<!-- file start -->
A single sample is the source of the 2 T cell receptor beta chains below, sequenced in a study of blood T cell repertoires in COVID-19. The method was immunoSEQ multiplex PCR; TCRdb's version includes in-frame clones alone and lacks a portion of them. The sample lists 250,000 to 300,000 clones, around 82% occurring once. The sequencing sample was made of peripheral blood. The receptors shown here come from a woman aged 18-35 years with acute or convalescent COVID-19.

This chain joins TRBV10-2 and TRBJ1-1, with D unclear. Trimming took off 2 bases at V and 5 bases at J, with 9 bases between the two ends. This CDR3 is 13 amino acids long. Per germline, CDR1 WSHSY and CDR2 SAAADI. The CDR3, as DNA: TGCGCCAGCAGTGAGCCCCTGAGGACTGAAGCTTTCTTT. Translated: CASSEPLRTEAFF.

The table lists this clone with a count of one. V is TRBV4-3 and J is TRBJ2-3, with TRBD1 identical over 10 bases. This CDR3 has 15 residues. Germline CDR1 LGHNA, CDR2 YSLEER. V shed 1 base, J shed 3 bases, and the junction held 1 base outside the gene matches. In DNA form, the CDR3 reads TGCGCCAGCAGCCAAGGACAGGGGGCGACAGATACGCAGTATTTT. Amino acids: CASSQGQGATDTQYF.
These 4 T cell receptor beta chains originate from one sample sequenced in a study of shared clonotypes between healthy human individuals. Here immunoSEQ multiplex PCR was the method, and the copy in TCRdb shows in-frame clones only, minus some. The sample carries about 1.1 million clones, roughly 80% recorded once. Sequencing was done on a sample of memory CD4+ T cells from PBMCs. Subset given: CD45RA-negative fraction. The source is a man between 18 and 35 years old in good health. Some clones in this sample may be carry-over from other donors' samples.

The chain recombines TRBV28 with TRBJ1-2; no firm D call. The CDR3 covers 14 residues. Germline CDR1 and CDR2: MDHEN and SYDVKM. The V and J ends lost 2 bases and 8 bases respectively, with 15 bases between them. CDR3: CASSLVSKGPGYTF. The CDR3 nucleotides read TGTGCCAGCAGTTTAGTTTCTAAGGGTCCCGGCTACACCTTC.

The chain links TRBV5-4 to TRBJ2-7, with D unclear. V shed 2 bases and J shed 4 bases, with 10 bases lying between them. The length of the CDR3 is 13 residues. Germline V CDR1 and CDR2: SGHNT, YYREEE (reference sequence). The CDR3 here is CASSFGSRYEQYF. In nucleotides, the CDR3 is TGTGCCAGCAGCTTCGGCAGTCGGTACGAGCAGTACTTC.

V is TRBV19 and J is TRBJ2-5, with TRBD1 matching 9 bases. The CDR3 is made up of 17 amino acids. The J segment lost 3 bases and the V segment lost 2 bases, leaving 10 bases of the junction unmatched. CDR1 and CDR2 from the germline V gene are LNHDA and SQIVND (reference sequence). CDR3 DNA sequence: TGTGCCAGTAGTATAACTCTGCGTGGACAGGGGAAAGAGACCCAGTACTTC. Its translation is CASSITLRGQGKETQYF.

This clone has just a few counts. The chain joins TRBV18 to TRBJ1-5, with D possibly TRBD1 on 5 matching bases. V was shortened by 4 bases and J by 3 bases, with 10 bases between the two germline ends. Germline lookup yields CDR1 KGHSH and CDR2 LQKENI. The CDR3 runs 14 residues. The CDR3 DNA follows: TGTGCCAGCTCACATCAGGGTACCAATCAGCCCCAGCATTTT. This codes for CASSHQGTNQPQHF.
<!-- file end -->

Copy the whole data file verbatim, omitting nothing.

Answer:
A single sample is the source of the 2 T cell receptor beta chains below, sequenced in a study of blood T cell repertoires in COVID-19. The method was immunoSEQ multiplex PCR; TCRdb's version includes in-frame clones alone and lacks a portion of them. The sample lists 250,000 to 300,000 clones, around 82% occurring once. The sequencing sample was made of peripheral blood. The receptors shown here come from a woman aged 18-35 years with acute or convalescent COVID-19.

This chain joins TRBV10-2 and TRBJ1-1, with D unclear. Trimming took off 2 bases at V and 5 bases at J, with 9 bases between the two ends. This CDR3 is 13 amino acids long. Per germline, CDR1 WSHSY and CDR2 SAAADI. The CDR3, as DNA: TGCGCCAGCAGTGAGCCCCTGAGGACTGAAGCTTTCTTT. Translated: CASSEPLRTEAFF.

The table lists this clone with a count of one. V is TRBV4-3 and J is TRBJ2-3, with TRBD1 identical over 10 bases. This CDR3 has 15 residues. Germline CDR1 LGHNA, CDR2 YSLEER. V shed 1 base, J shed 3 bases, and the junction held 1 base outside the gene matches. In DNA form, the CDR3 reads TGCGCCAGCAGCCAAGGACAGGGGGCGACAGATACGCAGTATTTT. Amino acids: CASSQGQGATDTQYF.
These 4 T cell receptor beta chains originate from one sample sequenced in a study of shared clonotypes between healthy human individuals. Here immunoSEQ multiplex PCR was the method, and the copy in TCRdb shows in-frame clones only, minus some. The sample carries about 1.1 million clones, roughly 80% recorded once. Sequencing was done on a sample of memory CD4+ T cells from PBMCs. Subset given: CD45RA-negative fraction. The source is a man between 18 and 35 years old in good health. Some clones in this sample may be carry-over from other donors' samples.

The chain recombines TRBV28 with TRBJ1-2; no firm D call. The CDR3 covers 14 residues. Germline CDR1 and CDR2: MDHEN and SYDVKM. The V and J ends lost 2 bases and 8 bases respectively, with 15 bases between them. CDR3: CASSLVSKGPGYTF. The CDR3 nucleotides read TGTGCCAGCAGTTTAGTTTCTAAGGGTCCCGGCTACACCTTC.

The chain links TRBV5-4 to TRBJ2-7, with D unclear. V shed 2 bases and J shed 4 bases, with 10 bases lying between them. The length of the CDR3 is 13 residues. Germline V CDR1 and CDR2: SGHNT, YYREEE (reference sequence). The CDR3 here is CASSFGSRYEQYF. In nucleotides, the CDR3 is TGTGCCAGCAGCTTCGGCAGTCGGTACGAGCAGTACTTC.

V is TRBV19 and J is TRBJ2-5, with TRBD1 matching 9 bases. The CDR3 is made up of 17 amino acids. The J segment lost 3 bases and the V segment lost 2 bases, leaving 10 bases of the junction unmatched. CDR1 and CDR2 from the germline V gene are LNHDA and SQIVND (reference sequence). CDR3 DNA sequence: TGTGCCAGTAGTATAACTCTGCGTGGACAGGGGAAAGAGACCCAGTACTTC. Its translation is CASSITLRGQGKETQYF.

This clone has just a few counts. The chain joins TRBV18 to TRBJ1-5, with D possibly TRBD1 on 5 matching bases. V was shortened by 4 bases and J by 3 bases, with 10 bases between the two germline ends. Germline lookup yields CDR1 KGHSH and CDR2 LQKENI. The CDR3 runs 14 residues. The CDR3 DNA follows: TGTGCCAGCTCACATCAGGGTACCAATCAGCCCCAGCATTTT. This codes for CASSHQGTNQPQHF.